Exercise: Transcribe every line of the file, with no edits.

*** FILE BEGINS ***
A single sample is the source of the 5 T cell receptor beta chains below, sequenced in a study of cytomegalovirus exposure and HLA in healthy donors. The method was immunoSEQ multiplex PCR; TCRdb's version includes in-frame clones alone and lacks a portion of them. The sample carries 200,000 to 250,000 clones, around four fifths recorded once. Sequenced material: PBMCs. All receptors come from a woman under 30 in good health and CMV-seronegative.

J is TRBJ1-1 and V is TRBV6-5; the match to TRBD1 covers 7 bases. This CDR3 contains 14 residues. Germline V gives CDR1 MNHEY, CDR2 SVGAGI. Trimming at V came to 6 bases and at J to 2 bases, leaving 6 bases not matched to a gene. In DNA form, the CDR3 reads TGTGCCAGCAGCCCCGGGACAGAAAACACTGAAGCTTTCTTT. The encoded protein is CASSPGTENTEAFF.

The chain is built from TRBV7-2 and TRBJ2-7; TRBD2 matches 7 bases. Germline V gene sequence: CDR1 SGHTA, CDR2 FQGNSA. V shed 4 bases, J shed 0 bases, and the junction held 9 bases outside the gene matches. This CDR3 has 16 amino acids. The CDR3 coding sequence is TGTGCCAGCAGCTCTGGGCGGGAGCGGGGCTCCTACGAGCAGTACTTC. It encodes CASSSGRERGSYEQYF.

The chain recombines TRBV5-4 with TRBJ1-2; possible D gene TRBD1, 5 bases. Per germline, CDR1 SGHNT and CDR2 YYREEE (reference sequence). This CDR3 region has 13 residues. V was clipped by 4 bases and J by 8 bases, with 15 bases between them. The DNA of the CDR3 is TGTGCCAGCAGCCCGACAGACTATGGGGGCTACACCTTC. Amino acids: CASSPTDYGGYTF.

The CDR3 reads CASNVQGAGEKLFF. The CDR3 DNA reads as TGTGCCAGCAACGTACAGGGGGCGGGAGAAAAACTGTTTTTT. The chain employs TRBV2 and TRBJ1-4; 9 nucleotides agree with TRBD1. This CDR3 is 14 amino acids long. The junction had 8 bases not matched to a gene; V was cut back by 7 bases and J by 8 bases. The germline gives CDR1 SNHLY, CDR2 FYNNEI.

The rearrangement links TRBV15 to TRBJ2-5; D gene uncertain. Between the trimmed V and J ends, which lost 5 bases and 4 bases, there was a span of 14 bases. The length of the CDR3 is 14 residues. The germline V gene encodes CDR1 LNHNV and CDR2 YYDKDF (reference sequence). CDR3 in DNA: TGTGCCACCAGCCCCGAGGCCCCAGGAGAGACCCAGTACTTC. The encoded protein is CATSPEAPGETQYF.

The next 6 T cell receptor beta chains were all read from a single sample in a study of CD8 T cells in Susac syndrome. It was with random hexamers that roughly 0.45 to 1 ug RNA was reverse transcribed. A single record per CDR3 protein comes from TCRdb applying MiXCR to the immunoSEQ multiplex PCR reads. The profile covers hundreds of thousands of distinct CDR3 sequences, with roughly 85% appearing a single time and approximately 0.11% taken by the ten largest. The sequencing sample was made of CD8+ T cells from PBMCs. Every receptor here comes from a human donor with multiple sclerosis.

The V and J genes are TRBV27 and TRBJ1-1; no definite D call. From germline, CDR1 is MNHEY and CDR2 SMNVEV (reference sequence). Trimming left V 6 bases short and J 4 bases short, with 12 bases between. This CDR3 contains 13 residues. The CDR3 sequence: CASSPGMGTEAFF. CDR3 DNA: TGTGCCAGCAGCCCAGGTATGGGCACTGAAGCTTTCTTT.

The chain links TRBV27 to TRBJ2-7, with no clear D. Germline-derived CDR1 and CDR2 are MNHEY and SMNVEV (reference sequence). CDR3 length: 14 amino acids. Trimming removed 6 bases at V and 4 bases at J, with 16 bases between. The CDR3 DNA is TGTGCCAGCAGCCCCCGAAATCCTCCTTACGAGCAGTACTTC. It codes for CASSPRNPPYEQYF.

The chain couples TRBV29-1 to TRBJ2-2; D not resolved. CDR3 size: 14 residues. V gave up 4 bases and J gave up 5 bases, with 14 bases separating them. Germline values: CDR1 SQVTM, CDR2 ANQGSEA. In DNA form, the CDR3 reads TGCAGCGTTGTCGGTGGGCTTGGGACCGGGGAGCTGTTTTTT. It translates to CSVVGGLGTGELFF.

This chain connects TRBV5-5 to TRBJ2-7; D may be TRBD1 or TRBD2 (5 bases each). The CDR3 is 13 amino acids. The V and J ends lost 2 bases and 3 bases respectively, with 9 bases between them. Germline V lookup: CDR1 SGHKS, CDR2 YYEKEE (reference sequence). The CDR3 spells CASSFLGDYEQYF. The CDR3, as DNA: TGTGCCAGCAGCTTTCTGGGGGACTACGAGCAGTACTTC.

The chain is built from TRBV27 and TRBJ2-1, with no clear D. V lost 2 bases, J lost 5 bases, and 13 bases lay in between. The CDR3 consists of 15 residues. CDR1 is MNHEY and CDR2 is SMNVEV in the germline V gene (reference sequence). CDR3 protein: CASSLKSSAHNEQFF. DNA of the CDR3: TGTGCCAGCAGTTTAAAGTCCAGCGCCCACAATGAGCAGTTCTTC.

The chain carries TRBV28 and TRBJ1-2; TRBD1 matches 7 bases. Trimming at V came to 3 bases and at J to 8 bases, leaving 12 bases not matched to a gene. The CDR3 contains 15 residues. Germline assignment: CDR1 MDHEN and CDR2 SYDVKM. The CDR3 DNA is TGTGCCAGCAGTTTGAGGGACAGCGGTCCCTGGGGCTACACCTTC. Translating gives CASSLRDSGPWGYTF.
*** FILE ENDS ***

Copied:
A single sample is the source of the 5 T cell receptor beta chains below, sequenced in a study of cytomegalovirus exposure and HLA in healthy donors. The method was immunoSEQ multiplex PCR; TCRdb's version includes in-frame clones alone and lacks a portion of them. The sample carries 200,000 to 250,000 clones, around four fifths recorded once. Sequenced material: PBMCs. All receptors come from a woman under 30 in good health and CMV-seronegative.

J is TRBJ1-1 and V is TRBV6-5; the match to TRBD1 covers 7 bases. This CDR3 contains 14 residues. Germline V gives CDR1 MNHEY, CDR2 SVGAGI. Trimming at V came to 6 bases and at J to 2 bases, leaving 6 bases not matched to a gene. In DNA form, the CDR3 reads TGTGCCAGCAGCCCCGGGACAGAAAACACTGAAGCTTTCTTT. The encoded protein is CASSPGTENTEAFF.

The chain is built from TRBV7-2 and TRBJ2-7; TRBD2 matches 7 bases. Germline V gene sequence: CDR1 SGHTA, CDR2 FQGNSA. V shed 4 bases, J shed 0 bases, and the junction held 9 bases outside the gene matches. This CDR3 has 16 amino acids. The CDR3 coding sequence is TGTGCCAGCAGCTCTGGGCGGGAGCGGGGCTCCTACGAGCAGTACTTC. It encodes CASSSGRERGSYEQYF.

The chain recombines TRBV5-4 with TRBJ1-2; possible D gene TRBD1, 5 bases. Per germline, CDR1 SGHNT and CDR2 YYREEE (reference sequence). This CDR3 region has 13 residues. V was clipped by 4 bases and J by 8 bases, with 15 bases between them. The DNA of the CDR3 is TGTGCCAGCAGCCCGACAGACTATGGGGGCTACACCTTC. Amino acids: CASSPTDYGGYTF.

The CDR3 reads CASNVQGAGEKLFF. The CDR3 DNA reads as TGTGCCAGCAACGTACAGGGGGCGGGAGAAAAACTGTTTTTT. The chain employs TRBV2 and TRBJ1-4; 9 nucleotides agree with TRBD1. This CDR3 is 14 amino acids long. The junction had 8 bases not matched to a gene; V was cut back by 7 bases and J by 8 bases. The germline gives CDR1 SNHLY, CDR2 FYNNEI.

The rearrangement links TRBV15 to TRBJ2-5; D gene uncertain. Between the trimmed V and J ends, which lost 5 bases and 4 bases, there was a span of 14 bases. The length of the CDR3 is 14 residues. The germline V gene encodes CDR1 LNHNV and CDR2 YYDKDF (reference sequence). CDR3 in DNA: TGTGCCACCAGCCCCGAGGCCCCAGGAGAGACCCAGTACTTC. The encoded protein is CATSPEAPGETQYF.

The next 6 T cell receptor beta chains were all read from a single sample in a study of CD8 T cells in Susac syndrome. It was with random hexamers that roughly 0.45 to 1 ug RNA was reverse transcribed. A single record per CDR3 protein comes from TCRdb applying MiXCR to the immunoSEQ multiplex PCR reads. The profile covers hundreds of thousands of distinct CDR3 sequences, with roughly 85% appearing a single time and approximately 0.11% taken by the ten largest. The sequencing sample was made of CD8+ T cells from PBMCs. Every receptor here comes from a human donor with multiple sclerosis.

The V and J genes are TRBV27 and TRBJ1-1; no definite D call. From germline, CDR1 is MNHEY and CDR2 SMNVEV (reference sequence). Trimming left V 6 bases short and J 4 bases short, with 12 bases between. This CDR3 contains 13 residues. The CDR3 sequence: CASSPGMGTEAFF. CDR3 DNA: TGTGCCAGCAGCCCAGGTATGGGCACTGAAGCTTTCTTT.

The chain links TRBV27 to TRBJ2-7, with no clear D. Germline-derived CDR1 and CDR2 are MNHEY and SMNVEV (reference sequence). CDR3 length: 14 amino acids. Trimming removed 6 bases at V and 4 bases at J, with 16 bases between. The CDR3 DNA is TGTGCCAGCAGCCCCCGAAATCCTCCTTACGAGCAGTACTTC. It codes for CASSPRNPPYEQYF.

The chain couples TRBV29-1 to TRBJ2-2; D not resolved. CDR3 size: 14 residues. V gave up 4 bases and J gave up 5 bases, with 14 bases separating them. Germline values: CDR1 SQVTM, CDR2 ANQGSEA. In DNA form, the CDR3 reads TGCAGCGTTGTCGGTGGGCTTGGGACCGGGGAGCTGTTTTTT. It translates to CSVVGGLGTGELFF.

This chain connects TRBV5-5 to TRBJ2-7; D may be TRBD1 or TRBD2 (5 bases each). The CDR3 is 13 amino acids. The V and J ends lost 2 bases and 3 bases respectively, with 9 bases between them. Germline V lookup: CDR1 SGHKS, CDR2 YYEKEE (reference sequence). The CDR3 spells CASSFLGDYEQYF. The CDR3, as DNA: TGTGCCAGCAGCTTTCTGGGGGACTACGAGCAGTACTTC.

The chain is built from TRBV27 and TRBJ2-1, with no clear D. V lost 2 bases, J lost 5 bases, and 13 bases lay in between. The CDR3 consists of 15 residues. CDR1 is MNHEY and CDR2 is SMNVEV in the germline V gene (reference sequence). CDR3 protein: CASSLKSSAHNEQFF. DNA of the CDR3: TGTGCCAGCAGTTTAAAGTCCAGCGCCCACAATGAGCAGTTCTTC.

The chain carries TRBV28 and TRBJ1-2; TRBD1 matches 7 bases. Trimming at V came to 3 bases and at J to 8 bases, leaving 12 bases not matched to a gene. The CDR3 contains 15 residues. Germline assignment: CDR1 MDHEN and CDR2 SYDVKM. The CDR3 DNA is TGTGCCAGCAGTTTGAGGGACAGCGGTCCCTGGGGCTACACCTTC. Translating gives CASSLRDSGPWGYTF.